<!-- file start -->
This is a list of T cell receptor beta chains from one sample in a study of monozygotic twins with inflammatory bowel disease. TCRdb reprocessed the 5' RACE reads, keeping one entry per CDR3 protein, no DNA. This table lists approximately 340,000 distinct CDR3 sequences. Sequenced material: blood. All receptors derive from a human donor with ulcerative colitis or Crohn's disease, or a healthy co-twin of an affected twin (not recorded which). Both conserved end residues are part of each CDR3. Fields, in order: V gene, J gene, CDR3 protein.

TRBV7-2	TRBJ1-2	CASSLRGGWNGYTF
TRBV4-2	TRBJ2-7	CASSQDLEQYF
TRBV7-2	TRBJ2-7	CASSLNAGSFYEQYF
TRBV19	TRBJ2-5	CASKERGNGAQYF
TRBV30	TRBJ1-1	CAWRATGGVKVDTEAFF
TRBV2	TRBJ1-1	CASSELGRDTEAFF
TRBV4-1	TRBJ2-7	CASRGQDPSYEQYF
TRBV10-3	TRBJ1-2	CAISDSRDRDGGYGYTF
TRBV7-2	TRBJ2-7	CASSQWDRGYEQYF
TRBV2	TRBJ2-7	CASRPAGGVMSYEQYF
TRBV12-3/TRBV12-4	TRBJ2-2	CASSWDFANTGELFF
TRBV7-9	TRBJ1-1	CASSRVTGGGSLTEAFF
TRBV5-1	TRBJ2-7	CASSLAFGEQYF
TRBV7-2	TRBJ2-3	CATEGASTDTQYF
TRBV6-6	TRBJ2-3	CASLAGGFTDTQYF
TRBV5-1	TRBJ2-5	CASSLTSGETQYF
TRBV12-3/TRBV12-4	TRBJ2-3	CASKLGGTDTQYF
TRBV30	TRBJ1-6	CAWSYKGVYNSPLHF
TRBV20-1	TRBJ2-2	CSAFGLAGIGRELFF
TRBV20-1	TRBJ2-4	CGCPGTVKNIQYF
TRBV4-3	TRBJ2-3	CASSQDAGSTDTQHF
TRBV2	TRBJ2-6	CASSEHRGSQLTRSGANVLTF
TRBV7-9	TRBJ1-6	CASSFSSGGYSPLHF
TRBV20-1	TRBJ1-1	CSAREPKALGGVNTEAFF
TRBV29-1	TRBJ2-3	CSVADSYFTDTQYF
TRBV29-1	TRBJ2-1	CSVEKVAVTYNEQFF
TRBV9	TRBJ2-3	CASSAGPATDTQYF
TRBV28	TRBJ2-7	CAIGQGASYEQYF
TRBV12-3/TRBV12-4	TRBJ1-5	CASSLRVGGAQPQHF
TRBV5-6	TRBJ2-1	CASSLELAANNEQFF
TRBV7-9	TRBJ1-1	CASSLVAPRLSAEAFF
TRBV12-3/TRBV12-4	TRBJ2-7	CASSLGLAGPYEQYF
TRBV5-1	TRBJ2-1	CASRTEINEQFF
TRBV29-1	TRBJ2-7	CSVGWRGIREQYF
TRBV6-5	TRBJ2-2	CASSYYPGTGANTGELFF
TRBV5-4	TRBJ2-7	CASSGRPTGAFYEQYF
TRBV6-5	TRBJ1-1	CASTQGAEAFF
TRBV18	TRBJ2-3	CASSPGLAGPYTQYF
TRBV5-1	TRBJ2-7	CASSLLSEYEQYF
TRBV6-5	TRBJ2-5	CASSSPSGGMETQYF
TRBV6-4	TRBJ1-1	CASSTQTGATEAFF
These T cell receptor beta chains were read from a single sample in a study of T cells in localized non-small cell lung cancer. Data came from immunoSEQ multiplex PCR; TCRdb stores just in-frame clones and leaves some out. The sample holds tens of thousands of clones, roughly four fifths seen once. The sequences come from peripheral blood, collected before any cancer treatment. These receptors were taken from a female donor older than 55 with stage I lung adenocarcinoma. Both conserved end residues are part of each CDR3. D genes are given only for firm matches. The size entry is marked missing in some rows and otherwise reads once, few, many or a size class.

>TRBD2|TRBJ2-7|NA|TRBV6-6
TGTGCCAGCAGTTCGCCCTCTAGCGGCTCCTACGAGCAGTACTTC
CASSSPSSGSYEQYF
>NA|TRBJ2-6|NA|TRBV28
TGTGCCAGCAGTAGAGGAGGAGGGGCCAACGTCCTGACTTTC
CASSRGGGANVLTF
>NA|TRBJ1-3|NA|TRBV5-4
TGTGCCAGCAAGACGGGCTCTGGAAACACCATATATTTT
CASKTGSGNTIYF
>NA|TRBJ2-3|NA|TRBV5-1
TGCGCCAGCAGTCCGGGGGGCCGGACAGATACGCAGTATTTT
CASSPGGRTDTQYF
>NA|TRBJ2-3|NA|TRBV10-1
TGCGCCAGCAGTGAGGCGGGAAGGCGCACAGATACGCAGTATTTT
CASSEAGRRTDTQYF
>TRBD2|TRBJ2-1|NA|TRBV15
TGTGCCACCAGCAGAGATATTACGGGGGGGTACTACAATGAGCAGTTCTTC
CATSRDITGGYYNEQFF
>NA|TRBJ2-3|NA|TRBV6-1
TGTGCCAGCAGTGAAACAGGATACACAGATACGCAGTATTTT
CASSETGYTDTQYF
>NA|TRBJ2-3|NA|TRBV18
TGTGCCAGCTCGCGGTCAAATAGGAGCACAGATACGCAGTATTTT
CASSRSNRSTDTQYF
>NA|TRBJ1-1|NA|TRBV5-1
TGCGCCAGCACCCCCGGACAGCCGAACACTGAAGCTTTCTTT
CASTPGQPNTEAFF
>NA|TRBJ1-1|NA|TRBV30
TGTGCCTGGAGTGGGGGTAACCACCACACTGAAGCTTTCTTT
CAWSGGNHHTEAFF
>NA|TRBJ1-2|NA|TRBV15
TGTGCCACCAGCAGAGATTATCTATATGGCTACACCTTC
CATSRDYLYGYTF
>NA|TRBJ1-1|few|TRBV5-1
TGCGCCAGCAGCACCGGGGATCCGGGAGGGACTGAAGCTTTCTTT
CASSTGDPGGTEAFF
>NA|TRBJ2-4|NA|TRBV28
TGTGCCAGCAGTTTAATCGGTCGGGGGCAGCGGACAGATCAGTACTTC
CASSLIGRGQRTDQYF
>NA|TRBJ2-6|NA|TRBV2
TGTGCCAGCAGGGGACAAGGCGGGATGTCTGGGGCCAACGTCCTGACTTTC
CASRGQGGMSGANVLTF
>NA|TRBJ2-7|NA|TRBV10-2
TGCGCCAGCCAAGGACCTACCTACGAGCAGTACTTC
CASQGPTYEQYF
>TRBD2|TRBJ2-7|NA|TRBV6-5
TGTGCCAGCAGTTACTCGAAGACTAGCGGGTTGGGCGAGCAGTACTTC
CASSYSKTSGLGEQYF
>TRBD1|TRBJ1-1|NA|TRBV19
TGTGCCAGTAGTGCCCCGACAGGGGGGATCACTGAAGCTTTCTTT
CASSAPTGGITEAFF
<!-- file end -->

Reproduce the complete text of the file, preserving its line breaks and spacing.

This is a list of T cell receptor beta chains from one sample in a study of monozygotic twins with inflammatory bowel disease. TCRdb reprocessed the 5' RACE reads, keeping one entry per CDR3 protein, no DNA. This table lists approximately 340,000 distinct CDR3 sequences. Sequenced material: blood. All receptors derive from a human donor with ulcerative colitis or Crohn's disease, or a healthy co-twin of an affected twin (not recorded which). Both conserved end residues are part of each CDR3. Fields, in order: V gene, J gene, CDR3 protein.

TRBV7-2	TRBJ1-2	CASSLRGGWNGYTF
TRBV4-2	TRBJ2-7	CASSQDLEQYF
TRBV7-2	TRBJ2-7	CASSLNAGSFYEQYF
TRBV19	TRBJ2-5	CASKERGNGAQYF
TRBV30	TRBJ1-1	CAWRATGGVKVDTEAFF
TRBV2	TRBJ1-1	CASSELGRDTEAFF
TRBV4-1	TRBJ2-7	CASRGQDPSYEQYF
TRBV10-3	TRBJ1-2	CAISDSRDRDGGYGYTF
TRBV7-2	TRBJ2-7	CASSQWDRGYEQYF
TRBV2	TRBJ2-7	CASRPAGGVMSYEQYF
TRBV12-3/TRBV12-4	TRBJ2-2	CASSWDFANTGELFF
TRBV7-9	TRBJ1-1	CASSRVTGGGSLTEAFF
TRBV5-1	TRBJ2-7	CASSLAFGEQYF
TRBV7-2	TRBJ2-3	CATEGASTDTQYF
TRBV6-6	TRBJ2-3	CASLAGGFTDTQYF
TRBV5-1	TRBJ2-5	CASSLTSGETQYF
TRBV12-3/TRBV12-4	TRBJ2-3	CASKLGGTDTQYF
TRBV30	TRBJ1-6	CAWSYKGVYNSPLHF
TRBV20-1	TRBJ2-2	CSAFGLAGIGRELFF
TRBV20-1	TRBJ2-4	CGCPGTVKNIQYF
TRBV4-3	TRBJ2-3	CASSQDAGSTDTQHF
TRBV2	TRBJ2-6	CASSEHRGSQLTRSGANVLTF
TRBV7-9	TRBJ1-6	CASSFSSGGYSPLHF
TRBV20-1	TRBJ1-1	CSAREPKALGGVNTEAFF
TRBV29-1	TRBJ2-3	CSVADSYFTDTQYF
TRBV29-1	TRBJ2-1	CSVEKVAVTYNEQFF
TRBV9	TRBJ2-3	CASSAGPATDTQYF
TRBV28	TRBJ2-7	CAIGQGASYEQYF
TRBV12-3/TRBV12-4	TRBJ1-5	CASSLRVGGAQPQHF
TRBV5-6	TRBJ2-1	CASSLELAANNEQFF
TRBV7-9	TRBJ1-1	CASSLVAPRLSAEAFF
TRBV12-3/TRBV12-4	TRBJ2-7	CASSLGLAGPYEQYF
TRBV5-1	TRBJ2-1	CASRTEINEQFF
TRBV29-1	TRBJ2-7	CSVGWRGIREQYF
TRBV6-5	TRBJ2-2	CASSYYPGTGANTGELFF
TRBV5-4	TRBJ2-7	CASSGRPTGAFYEQYF
TRBV6-5	TRBJ1-1	CASTQGAEAFF
TRBV18	TRBJ2-3	CASSPGLAGPYTQYF
TRBV5-1	TRBJ2-7	CASSLLSEYEQYF
TRBV6-5	TRBJ2-5	CASSSPSGGMETQYF
TRBV6-4	TRBJ1-1	CASSTQTGATEAFF
These T cell receptor beta chains were read from a single sample in a study of T cells in localized non-small cell lung cancer. Data came from immunoSEQ multiplex PCR; TCRdb stores just in-frame clones and leaves some out. The sample holds tens of thousands of clones, roughly four fifths seen once. The sequences come from peripheral blood, collected before any cancer treatment. These receptors were taken from a female donor older than 55 with stage I lung adenocarcinoma. Both conserved end residues are part of each CDR3. D genes are given only for firm matches. The size entry is marked missing in some rows and otherwise reads once, few, many or a size class.

>TRBD2|TRBJ2-7|NA|TRBV6-6
TGTGCCAGCAGTTCGCCCTCTAGCGGCTCCTACGAGCAGTACTTC
CASSSPSSGSYEQYF
>NA|TRBJ2-6|NA|TRBV28
TGTGCCAGCAGTAGAGGAGGAGGGGCCAACGTCCTGACTTTC
CASSRGGGANVLTF
>NA|TRBJ1-3|NA|TRBV5-4
TGTGCCAGCAAGACGGGCTCTGGAAACACCATATATTTT
CASKTGSGNTIYF
>NA|TRBJ2-3|NA|TRBV5-1
TGCGCCAGCAGTCCGGGGGGCCGGACAGATACGCAGTATTTT
CASSPGGRTDTQYF
>NA|TRBJ2-3|NA|TRBV10-1
TGCGCCAGCAGTGAGGCGGGAAGGCGCACAGATACGCAGTATTTT
CASSEAGRRTDTQYF
>TRBD2|TRBJ2-1|NA|TRBV15
TGTGCCACCAGCAGAGATATTACGGGGGGGTACTACAATGAGCAGTTCTTC
CATSRDITGGYYNEQFF
>NA|TRBJ2-3|NA|TRBV6-1
TGTGCCAGCAGTGAAACAGGATACACAGATACGCAGTATTTT
CASSETGYTDTQYF
>NA|TRBJ2-3|NA|TRBV18
TGTGCCAGCTCGCGGTCAAATAGGAGCACAGATACGCAGTATTTT
CASSRSNRSTDTQYF
>NA|TRBJ1-1|NA|TRBV5-1
TGCGCCAGCACCCCCGGACAGCCGAACACTGAAGCTTTCTTT
CASTPGQPNTEAFF
>NA|TRBJ1-1|NA|TRBV30
TGTGCCTGGAGTGGGGGTAACCACCACACTGAAGCTTTCTTT
CAWSGGNHHTEAFF
>NA|TRBJ1-2|NA|TRBV15
TGTGCCACCAGCAGAGATTATCTATATGGCTACACCTTC
CATSRDYLYGYTF
>NA|TRBJ1-1|few|TRBV5-1
TGCGCCAGCAGCACCGGGGATCCGGGAGGGACTGAAGCTTTCTTT
CASSTGDPGGTEAFF
>NA|TRBJ2-4|NA|TRBV28
TGTGCCAGCAGTTTAATCGGTCGGGGGCAGCGGACAGATCAGTACTTC
CASSLIGRGQRTDQYF
>NA|TRBJ2-6|NA|TRBV2
TGTGCCAGCAGGGGACAAGGCGGGATGTCTGGGGCCAACGTCCTGACTTTC
CASRGQGGMSGANVLTF
>NA|TRBJ2-7|NA|TRBV10-2
TGCGCCAGCCAAGGACCTACCTACGAGCAGTACTTC
CASQGPTYEQYF
>TRBD2|TRBJ2-7|NA|TRBV6-5
TGTGCCAGCAGTTACTCGAAGACTAGCGGGTTGGGCGAGCAGTACTTC
CASSYSKTSGLGEQYF
>TRBD1|TRBJ1-1|NA|TRBV19
TGTGCCAGTAGTGCCCCGACAGGGGGGATCACTGAAGCTTTCTTT
CASSAPTGGITEAFF